Why Isn’t My Property Renting? Part II: The Advertisement
If you don’t tell whats wrong with this sentence, start at the 101; OK?
When an owner asks you why their property is still on the market after 10, 30, or even 60+ days, it’s easy to pore over a huge number of details looking for the ‘dead giveaway’ that tells you exactly what’s wrong. But all too often, the thing that is going wrong is so obvious that it’s overlooked: it’s the ad itself.
What’s Wrong with My Ad 101
We’re going to skim very quickly over a lot of marketing basics in a few bullet points, on the assumption that you have at least a passing knowledge of sales concepts. On the most basic level, your ad could be failing because:
- It uses improper English. As much as it’s trendy to think that the texting generation dont need ur grmmr NEmoar, the fact is that’s just not true — not only do people reading ads expect a higher degree of comprehensibility, but studies have recently shown that even texting, emoji, leetspeak, and even lolcat-meme-language all have their own unique grammar, spelling, and diction. In short, it’s possible to make a lolcat wrong — which means it’s also possible to make an ad wrong. So start by checking your spelling, grammar, and punctuation.
- It leaves a negative impression about the house. This can be tricky, because often when writing an ad, if you have a negative impression of the house, you might try to disguise your own poor impression by using ‘disguising words’ like “efficient,” “quaint,” or “unique.” Don’t — house-hunters will read straight through it. Either fess up and call a spade a spade (but emphasize the good points around it), or talk yourself into loving the place and don’t write until you do.
- It doesn’t actually sell the house. Listing the facts about the house won’t do it — you have to connect each fact to a benefit, and each benefit to a visual image of what it would be like to live in the house and take advantage of the fact you’re listing.
What’s Wrong with My Ad 201
So you’ve reviewed your English, your attitude, and your sales copy, and none of those are the problem — what, then, is wrong? To get into more detail about the ad, you have to know whether the ad isn’t getting any views, or it’s not inspiring any responses.
- If it’s not getting any views, there are two potentials. The first is that no one is searching online for houses in that neighborhood in the first place — see section 301 (below) for more on that. But far more likely is that there is something about your title or your lead image that is not meeting search criteria or getting viewers to click on your ad.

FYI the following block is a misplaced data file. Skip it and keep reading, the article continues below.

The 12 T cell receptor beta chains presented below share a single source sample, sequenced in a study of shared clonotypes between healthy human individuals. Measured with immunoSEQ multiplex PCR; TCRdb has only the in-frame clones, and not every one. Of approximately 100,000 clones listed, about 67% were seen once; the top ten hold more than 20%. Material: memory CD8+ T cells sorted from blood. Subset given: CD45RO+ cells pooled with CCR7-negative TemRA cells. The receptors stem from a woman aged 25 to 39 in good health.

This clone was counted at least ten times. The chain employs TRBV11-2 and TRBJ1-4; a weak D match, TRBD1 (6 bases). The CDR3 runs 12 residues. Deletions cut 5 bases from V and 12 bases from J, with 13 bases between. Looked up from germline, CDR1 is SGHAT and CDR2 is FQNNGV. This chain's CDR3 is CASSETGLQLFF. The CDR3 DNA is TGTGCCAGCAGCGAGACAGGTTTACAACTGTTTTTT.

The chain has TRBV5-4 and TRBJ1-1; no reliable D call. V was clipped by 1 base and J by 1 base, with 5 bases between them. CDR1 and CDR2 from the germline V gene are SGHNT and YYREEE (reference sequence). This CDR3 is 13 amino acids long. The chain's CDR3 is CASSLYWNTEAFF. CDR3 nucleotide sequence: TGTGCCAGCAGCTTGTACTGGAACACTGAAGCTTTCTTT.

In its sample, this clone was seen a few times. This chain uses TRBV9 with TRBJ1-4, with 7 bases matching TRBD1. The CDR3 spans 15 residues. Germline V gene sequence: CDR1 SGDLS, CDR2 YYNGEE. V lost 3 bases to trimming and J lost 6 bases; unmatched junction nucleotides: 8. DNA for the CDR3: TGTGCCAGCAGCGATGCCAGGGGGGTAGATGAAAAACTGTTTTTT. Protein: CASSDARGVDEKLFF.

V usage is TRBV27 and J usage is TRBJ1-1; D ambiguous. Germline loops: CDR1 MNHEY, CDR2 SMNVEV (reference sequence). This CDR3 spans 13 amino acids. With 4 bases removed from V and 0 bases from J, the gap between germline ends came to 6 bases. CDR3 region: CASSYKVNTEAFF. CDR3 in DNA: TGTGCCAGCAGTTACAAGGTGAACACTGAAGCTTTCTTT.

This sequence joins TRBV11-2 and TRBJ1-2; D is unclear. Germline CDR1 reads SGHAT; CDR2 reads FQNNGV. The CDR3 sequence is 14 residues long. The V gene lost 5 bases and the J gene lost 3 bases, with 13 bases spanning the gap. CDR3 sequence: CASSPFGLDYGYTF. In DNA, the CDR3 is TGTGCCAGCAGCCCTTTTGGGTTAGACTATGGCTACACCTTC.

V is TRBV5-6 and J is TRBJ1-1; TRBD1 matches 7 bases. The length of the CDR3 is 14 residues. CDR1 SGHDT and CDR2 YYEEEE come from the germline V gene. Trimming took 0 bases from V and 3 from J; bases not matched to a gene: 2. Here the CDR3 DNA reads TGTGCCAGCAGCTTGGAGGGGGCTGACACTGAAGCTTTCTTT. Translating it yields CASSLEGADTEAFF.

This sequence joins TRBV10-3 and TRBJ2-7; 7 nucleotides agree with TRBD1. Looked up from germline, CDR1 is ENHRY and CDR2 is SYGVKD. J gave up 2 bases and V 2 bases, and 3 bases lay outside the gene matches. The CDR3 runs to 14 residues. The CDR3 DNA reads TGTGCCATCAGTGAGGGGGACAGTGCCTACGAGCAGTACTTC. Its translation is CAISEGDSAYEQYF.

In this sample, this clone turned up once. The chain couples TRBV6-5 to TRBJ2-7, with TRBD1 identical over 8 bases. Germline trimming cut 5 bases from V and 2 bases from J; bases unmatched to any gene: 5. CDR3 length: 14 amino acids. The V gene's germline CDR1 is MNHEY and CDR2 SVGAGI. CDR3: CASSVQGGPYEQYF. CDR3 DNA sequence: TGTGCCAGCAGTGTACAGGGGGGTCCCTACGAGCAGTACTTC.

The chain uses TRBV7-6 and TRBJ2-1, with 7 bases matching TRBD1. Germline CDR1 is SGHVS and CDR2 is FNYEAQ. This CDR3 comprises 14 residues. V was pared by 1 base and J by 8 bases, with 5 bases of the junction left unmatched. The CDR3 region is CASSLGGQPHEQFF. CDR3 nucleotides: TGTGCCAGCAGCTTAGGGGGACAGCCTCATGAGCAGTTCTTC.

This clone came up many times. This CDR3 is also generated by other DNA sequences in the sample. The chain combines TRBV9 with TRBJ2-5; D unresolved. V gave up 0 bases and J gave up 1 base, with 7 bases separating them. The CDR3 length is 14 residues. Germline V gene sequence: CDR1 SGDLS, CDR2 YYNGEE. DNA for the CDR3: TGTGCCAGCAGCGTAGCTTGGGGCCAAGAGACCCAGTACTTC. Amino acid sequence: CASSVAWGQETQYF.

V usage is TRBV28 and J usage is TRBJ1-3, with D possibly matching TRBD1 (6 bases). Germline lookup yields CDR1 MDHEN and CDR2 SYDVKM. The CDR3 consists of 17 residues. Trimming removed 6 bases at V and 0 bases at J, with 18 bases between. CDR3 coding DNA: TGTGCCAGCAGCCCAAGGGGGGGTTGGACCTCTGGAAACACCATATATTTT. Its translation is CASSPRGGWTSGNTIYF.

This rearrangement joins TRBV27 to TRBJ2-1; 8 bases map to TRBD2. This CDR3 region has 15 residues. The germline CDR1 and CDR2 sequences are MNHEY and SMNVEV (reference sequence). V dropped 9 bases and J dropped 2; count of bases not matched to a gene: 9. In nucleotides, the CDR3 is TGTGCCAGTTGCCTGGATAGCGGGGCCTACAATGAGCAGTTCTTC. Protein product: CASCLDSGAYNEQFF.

- If it’s not getting any responses, there are also two potentials. The first is that there’s something visibly wrong with the pictures of the house — head back to Part I for that bit. But again, more likely is that the copy of the ad is dysfunctional. If your elements from part 101 (above) are in place, the overwhelming likelihood is that there’s a mismatch between how you wrote the ad and the kind of people that are searching in the area. For example, if you write an ad that has (even subtle!) references that are culture-specific — like referencing the Katy Perry/Taylor Swift beef or describing a room as “a place John Oliver would love to wake up” — you’re dooming your property to low responses if the area happens to be largely comprised of people who aren’t into pop music and snide mockery. The answer is to do a little research into the culture of the neighborhood and try to rewrite your ad with to appeal to the people who already live there.
What’s Wrong with My Ad 301
The highest level of ad-related problem is also often the hardest to deal with, because it’s existential. Simply put, there are some areas — even in the middle of dense clusters of urbanity — where people simply don’t look online to get the things they need. If you’re advertising in a place where Internet penetration is very low, or even just a place where culturally people don’t immediately turn to the Internet to find what they want, you might have to accept the fact that you’re going to have to go offline to get a tenant efficiently. Or, worst case scenario, that there’s just no one looking in that area at all…but that is a pretty rare phenomenon, at least in anything approaching an urban or suburban environment.
So, Part I got the property itself in order before you started marketing. Now, you’ve got your ad all sorted out as well. But what if your property still isn’t renting? That means in all likelihood the problem is with your people. We’ll talk about them in Part III.